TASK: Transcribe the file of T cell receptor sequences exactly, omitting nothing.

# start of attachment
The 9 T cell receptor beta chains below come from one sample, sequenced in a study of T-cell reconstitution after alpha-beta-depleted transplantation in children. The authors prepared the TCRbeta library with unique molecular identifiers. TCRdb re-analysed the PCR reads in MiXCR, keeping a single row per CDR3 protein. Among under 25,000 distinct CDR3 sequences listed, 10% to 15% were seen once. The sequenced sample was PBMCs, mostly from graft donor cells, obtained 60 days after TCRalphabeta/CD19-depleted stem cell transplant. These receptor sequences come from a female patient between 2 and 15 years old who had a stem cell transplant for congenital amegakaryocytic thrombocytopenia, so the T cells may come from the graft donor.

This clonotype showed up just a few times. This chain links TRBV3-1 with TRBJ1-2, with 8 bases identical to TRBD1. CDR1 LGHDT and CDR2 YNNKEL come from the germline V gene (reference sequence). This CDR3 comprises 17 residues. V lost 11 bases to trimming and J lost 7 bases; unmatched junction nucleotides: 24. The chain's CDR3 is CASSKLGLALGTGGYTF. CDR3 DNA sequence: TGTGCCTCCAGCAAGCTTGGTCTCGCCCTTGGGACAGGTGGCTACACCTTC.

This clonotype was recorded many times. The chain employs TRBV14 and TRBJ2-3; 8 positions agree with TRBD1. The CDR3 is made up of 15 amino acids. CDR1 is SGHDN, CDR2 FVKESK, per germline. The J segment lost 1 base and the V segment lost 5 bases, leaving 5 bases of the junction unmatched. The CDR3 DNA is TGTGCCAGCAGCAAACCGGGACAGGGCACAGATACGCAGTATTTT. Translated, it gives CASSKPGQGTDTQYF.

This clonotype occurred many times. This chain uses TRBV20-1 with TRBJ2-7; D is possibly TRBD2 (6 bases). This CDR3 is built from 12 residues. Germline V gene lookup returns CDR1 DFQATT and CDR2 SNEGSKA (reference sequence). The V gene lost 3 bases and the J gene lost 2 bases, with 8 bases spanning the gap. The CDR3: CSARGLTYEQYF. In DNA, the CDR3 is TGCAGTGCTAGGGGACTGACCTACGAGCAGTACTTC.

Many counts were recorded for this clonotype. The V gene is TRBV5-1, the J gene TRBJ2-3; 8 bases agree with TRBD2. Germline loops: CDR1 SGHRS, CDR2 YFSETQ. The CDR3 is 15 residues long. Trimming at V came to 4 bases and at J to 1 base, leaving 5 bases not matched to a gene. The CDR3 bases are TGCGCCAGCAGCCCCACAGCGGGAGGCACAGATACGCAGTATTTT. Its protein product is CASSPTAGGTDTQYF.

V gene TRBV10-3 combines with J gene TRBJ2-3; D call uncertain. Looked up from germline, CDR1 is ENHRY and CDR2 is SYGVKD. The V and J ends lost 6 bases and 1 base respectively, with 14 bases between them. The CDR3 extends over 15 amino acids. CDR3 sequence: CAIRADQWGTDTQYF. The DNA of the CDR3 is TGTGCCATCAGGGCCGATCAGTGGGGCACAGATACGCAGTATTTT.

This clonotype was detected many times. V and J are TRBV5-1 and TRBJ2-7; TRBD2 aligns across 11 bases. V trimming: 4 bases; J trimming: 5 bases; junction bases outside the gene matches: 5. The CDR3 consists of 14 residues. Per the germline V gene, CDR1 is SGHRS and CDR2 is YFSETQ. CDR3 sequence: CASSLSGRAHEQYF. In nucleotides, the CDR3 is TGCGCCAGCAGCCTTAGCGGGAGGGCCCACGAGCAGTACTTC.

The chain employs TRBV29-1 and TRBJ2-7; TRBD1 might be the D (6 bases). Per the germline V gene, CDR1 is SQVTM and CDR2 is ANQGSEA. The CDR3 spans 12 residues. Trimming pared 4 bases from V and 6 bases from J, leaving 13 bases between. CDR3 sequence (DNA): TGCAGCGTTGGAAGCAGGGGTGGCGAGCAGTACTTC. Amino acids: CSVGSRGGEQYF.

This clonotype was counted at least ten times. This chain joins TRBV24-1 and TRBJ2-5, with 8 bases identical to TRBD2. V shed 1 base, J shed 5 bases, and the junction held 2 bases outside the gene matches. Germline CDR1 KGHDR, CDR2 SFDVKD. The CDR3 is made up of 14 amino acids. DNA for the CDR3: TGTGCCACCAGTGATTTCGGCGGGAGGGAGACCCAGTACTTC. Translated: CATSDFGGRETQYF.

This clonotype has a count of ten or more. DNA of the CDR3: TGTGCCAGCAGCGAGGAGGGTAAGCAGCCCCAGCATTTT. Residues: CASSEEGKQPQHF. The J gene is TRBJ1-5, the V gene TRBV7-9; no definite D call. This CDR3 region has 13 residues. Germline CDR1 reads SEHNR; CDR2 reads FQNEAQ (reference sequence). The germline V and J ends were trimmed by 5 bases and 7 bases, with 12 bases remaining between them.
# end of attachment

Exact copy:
The 9 T cell receptor beta chains below come from one sample, sequenced in a study of T-cell reconstitution after alpha-beta-depleted transplantation in children. The authors prepared the TCRbeta library with unique molecular identifiers. TCRdb re-analysed the PCR reads in MiXCR, keeping a single row per CDR3 protein. Among under 25,000 distinct CDR3 sequences listed, 10% to 15% were seen once. The sequenced sample was PBMCs, mostly from graft donor cells, obtained 60 days after TCRalphabeta/CD19-depleted stem cell transplant. These receptor sequences come from a female patient between 2 and 15 years old who had a stem cell transplant for congenital amegakaryocytic thrombocytopenia, so the T cells may come from the graft donor.

This clonotype showed up just a few times. This chain links TRBV3-1 with TRBJ1-2, with 8 bases identical to TRBD1. CDR1 LGHDT and CDR2 YNNKEL come from the germline V gene (reference sequence). This CDR3 comprises 17 residues. V lost 11 bases to trimming and J lost 7 bases; unmatched junction nucleotides: 24. The chain's CDR3 is CASSKLGLALGTGGYTF. CDR3 DNA sequence: TGTGCCTCCAGCAAGCTTGGTCTCGCCCTTGGGACAGGTGGCTACACCTTC.

This clonotype was recorded many times. The chain employs TRBV14 and TRBJ2-3; 8 positions agree with TRBD1. The CDR3 is made up of 15 amino acids. CDR1 is SGHDN, CDR2 FVKESK, per germline. The J segment lost 1 base and the V segment lost 5 bases, leaving 5 bases of the junction unmatched. The CDR3 DNA is TGTGCCAGCAGCAAACCGGGACAGGGCACAGATACGCAGTATTTT. Translated, it gives CASSKPGQGTDTQYF.

This clonotype occurred many times. This chain uses TRBV20-1 with TRBJ2-7; D is possibly TRBD2 (6 bases). This CDR3 is built from 12 residues. Germline V gene lookup returns CDR1 DFQATT and CDR2 SNEGSKA (reference sequence). The V gene lost 3 bases and the J gene lost 2 bases, with 8 bases spanning the gap. The CDR3: CSARGLTYEQYF. In DNA, the CDR3 is TGCAGTGCTAGGGGACTGACCTACGAGCAGTACTTC.

Many counts were recorded for this clonotype. The V gene is TRBV5-1, the J gene TRBJ2-3; 8 bases agree with TRBD2. Germline loops: CDR1 SGHRS, CDR2 YFSETQ. The CDR3 is 15 residues long. Trimming at V came to 4 bases and at J to 1 base, leaving 5 bases not matched to a gene. The CDR3 bases are TGCGCCAGCAGCCCCACAGCGGGAGGCACAGATACGCAGTATTTT. Its protein product is CASSPTAGGTDTQYF.

V gene TRBV10-3 combines with J gene TRBJ2-3; D call uncertain. Looked up from germline, CDR1 is ENHRY and CDR2 is SYGVKD. The V and J ends lost 6 bases and 1 base respectively, with 14 bases between them. The CDR3 extends over 15 amino acids. CDR3 sequence: CAIRADQWGTDTQYF. The DNA of the CDR3 is TGTGCCATCAGGGCCGATCAGTGGGGCACAGATACGCAGTATTTT.

This clonotype was detected many times. V and J are TRBV5-1 and TRBJ2-7; TRBD2 aligns across 11 bases. V trimming: 4 bases; J trimming: 5 bases; junction bases outside the gene matches: 5. The CDR3 consists of 14 residues. Per the germline V gene, CDR1 is SGHRS and CDR2 is YFSETQ. CDR3 sequence: CASSLSGRAHEQYF. In nucleotides, the CDR3 is TGCGCCAGCAGCCTTAGCGGGAGGGCCCACGAGCAGTACTTC.

The chain employs TRBV29-1 and TRBJ2-7; TRBD1 might be the D (6 bases). Per the germline V gene, CDR1 is SQVTM and CDR2 is ANQGSEA. The CDR3 spans 12 residues. Trimming pared 4 bases from V and 6 bases from J, leaving 13 bases between. CDR3 sequence (DNA): TGCAGCGTTGGAAGCAGGGGTGGCGAGCAGTACTTC. Amino acids: CSVGSRGGEQYF.

This clonotype was counted at least ten times. This chain joins TRBV24-1 and TRBJ2-5, with 8 bases identical to TRBD2. V shed 1 base, J shed 5 bases, and the junction held 2 bases outside the gene matches. Germline CDR1 KGHDR, CDR2 SFDVKD. The CDR3 is made up of 14 amino acids. DNA for the CDR3: TGTGCCACCAGTGATTTCGGCGGGAGGGAGACCCAGTACTTC. Translated: CATSDFGGRETQYF.

This clonotype has a count of ten or more. DNA of the CDR3: TGTGCCAGCAGCGAGGAGGGTAAGCAGCCCCAGCATTTT. Residues: CASSEEGKQPQHF. The J gene is TRBJ1-5, the V gene TRBV7-9; no definite D call. This CDR3 region has 13 residues. Germline CDR1 reads SEHNR; CDR2 reads FQNEAQ (reference sequence). The germline V and J ends were trimmed by 5 bases and 7 bases, with 12 bases remaining between them.